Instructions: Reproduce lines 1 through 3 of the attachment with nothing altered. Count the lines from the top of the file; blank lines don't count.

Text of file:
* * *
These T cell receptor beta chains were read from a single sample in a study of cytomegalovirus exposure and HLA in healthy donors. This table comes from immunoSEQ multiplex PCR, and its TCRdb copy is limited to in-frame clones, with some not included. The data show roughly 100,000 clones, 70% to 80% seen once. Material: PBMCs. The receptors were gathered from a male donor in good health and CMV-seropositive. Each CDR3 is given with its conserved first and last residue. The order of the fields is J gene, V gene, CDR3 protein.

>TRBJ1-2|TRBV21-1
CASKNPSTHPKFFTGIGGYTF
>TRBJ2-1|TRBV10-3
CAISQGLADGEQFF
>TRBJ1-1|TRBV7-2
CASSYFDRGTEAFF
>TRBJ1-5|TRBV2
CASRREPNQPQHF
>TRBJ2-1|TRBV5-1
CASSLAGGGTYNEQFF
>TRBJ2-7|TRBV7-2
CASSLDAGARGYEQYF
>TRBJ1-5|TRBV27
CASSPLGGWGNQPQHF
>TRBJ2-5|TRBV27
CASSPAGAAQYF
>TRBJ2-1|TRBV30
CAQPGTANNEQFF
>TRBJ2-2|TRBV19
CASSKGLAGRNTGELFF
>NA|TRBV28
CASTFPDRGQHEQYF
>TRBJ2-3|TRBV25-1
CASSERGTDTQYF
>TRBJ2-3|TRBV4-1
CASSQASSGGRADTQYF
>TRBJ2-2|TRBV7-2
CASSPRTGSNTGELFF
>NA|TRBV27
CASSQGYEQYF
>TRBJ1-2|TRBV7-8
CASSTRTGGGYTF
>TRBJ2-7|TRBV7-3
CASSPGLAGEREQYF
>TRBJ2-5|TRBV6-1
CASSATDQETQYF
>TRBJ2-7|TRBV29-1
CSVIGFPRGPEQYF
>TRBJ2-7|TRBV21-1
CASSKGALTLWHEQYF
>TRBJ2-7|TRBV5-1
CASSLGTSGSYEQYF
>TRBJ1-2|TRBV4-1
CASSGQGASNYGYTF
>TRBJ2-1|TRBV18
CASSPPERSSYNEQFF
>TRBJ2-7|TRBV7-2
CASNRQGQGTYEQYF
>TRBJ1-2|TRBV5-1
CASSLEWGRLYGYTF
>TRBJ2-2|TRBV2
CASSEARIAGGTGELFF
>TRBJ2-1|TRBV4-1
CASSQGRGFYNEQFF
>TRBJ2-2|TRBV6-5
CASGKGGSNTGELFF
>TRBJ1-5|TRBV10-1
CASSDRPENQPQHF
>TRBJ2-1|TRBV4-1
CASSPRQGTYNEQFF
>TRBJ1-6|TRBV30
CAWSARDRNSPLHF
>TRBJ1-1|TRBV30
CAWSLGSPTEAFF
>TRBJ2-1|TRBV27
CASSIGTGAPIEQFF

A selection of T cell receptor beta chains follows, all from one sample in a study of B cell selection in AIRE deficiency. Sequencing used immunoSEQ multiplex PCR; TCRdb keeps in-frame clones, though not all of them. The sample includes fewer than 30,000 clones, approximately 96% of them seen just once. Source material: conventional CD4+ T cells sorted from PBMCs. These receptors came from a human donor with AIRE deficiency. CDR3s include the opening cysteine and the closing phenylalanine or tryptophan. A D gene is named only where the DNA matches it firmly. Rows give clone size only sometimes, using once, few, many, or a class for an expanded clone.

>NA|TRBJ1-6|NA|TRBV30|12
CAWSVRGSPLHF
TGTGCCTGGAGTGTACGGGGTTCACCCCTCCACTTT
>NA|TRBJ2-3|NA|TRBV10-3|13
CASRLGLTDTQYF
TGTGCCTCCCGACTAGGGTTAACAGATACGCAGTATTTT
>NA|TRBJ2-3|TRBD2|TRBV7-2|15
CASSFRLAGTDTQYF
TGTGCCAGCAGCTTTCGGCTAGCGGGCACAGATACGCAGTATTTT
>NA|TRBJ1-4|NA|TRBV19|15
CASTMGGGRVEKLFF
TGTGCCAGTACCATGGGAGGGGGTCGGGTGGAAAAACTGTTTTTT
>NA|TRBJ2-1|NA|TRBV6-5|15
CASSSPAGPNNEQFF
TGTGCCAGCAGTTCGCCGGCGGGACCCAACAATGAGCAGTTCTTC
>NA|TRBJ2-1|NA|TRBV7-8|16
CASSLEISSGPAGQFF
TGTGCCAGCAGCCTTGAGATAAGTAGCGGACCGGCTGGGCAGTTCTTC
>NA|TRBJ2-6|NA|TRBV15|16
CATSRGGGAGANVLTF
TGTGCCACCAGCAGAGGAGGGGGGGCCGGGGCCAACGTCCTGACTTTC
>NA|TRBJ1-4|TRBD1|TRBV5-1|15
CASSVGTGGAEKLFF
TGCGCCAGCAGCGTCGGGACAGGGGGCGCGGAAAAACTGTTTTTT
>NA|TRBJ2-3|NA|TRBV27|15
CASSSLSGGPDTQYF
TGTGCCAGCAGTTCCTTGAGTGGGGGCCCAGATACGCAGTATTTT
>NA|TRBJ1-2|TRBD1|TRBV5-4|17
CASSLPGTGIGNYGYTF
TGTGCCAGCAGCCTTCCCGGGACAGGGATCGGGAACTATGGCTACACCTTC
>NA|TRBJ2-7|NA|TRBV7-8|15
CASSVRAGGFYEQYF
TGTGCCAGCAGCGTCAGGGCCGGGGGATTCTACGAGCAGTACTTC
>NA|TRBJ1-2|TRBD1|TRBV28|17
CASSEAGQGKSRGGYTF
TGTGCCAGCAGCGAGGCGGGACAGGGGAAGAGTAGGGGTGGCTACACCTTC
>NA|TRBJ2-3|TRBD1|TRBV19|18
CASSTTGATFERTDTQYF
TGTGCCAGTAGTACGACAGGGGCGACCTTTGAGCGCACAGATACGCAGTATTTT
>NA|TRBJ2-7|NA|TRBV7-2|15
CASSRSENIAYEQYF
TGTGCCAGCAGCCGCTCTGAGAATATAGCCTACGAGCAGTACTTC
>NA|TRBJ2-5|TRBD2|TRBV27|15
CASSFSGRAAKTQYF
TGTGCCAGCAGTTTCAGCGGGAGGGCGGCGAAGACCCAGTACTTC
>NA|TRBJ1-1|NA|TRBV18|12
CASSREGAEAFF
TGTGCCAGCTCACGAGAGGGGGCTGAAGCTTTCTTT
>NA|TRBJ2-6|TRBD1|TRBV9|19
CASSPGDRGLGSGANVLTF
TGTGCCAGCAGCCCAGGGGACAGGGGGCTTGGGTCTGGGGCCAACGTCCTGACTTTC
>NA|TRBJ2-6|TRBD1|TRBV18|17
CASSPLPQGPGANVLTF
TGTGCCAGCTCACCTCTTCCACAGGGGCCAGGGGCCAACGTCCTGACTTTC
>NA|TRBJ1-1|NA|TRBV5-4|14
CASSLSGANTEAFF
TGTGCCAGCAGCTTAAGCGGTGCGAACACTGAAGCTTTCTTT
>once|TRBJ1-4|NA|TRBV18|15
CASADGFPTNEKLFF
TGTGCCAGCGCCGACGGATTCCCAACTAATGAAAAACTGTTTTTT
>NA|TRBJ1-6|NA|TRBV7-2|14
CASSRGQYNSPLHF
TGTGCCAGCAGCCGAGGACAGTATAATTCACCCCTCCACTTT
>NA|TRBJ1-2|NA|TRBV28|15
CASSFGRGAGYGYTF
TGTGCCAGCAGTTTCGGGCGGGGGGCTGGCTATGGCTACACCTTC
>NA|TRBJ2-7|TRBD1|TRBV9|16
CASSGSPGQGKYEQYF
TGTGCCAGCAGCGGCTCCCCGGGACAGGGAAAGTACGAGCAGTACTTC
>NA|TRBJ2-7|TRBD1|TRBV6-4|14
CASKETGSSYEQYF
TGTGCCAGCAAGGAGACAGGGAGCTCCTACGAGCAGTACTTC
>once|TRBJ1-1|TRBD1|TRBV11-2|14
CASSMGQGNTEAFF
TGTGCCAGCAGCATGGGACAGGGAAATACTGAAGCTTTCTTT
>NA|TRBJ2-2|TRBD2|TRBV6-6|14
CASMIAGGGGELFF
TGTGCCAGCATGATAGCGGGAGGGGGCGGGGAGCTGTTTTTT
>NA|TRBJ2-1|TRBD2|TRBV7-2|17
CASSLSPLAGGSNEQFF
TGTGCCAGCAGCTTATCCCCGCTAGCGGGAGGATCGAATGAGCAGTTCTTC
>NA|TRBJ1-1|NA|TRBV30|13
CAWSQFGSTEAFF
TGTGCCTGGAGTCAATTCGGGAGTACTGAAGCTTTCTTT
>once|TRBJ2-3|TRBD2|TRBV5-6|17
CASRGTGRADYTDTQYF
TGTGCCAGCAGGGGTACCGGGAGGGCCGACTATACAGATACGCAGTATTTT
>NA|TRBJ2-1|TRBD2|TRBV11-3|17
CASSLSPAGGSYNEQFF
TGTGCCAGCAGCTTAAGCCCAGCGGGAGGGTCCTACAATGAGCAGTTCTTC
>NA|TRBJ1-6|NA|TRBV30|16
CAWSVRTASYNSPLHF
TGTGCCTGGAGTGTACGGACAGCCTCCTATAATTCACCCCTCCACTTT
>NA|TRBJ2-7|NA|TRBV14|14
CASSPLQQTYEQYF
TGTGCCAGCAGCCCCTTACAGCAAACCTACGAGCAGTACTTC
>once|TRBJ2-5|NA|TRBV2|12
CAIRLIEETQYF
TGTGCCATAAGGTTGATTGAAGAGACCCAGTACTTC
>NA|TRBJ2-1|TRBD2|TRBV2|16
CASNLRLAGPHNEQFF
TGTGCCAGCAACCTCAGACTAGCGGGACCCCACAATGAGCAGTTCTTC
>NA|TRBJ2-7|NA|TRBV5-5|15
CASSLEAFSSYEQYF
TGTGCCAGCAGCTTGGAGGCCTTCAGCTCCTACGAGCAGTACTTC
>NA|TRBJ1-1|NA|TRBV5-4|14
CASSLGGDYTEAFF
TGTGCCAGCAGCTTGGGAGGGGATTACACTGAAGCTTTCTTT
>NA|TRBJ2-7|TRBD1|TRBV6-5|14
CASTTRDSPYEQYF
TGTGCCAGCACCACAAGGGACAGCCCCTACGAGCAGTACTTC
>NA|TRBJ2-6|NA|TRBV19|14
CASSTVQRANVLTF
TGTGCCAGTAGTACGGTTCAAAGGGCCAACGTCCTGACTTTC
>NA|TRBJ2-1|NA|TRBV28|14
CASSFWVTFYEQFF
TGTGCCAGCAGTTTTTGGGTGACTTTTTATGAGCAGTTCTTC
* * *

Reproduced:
These T cell receptor beta chains were read from a single sample in a study of cytomegalovirus exposure and HLA in healthy donors. This table comes from immunoSEQ multiplex PCR, and its TCRdb copy is limited to in-frame clones, with some not included. The data show roughly 100,000 clones, 70% to 80% seen once. Material: PBMCs. The receptors were gathered from a male donor in good health and CMV-seropositive. Each CDR3 is given with its conserved first and last residue. The order of the fields is J gene, V gene, CDR3 protein.

>TRBJ1-2|TRBV21-1
CASKNPSTHPKFFTGIGGYTF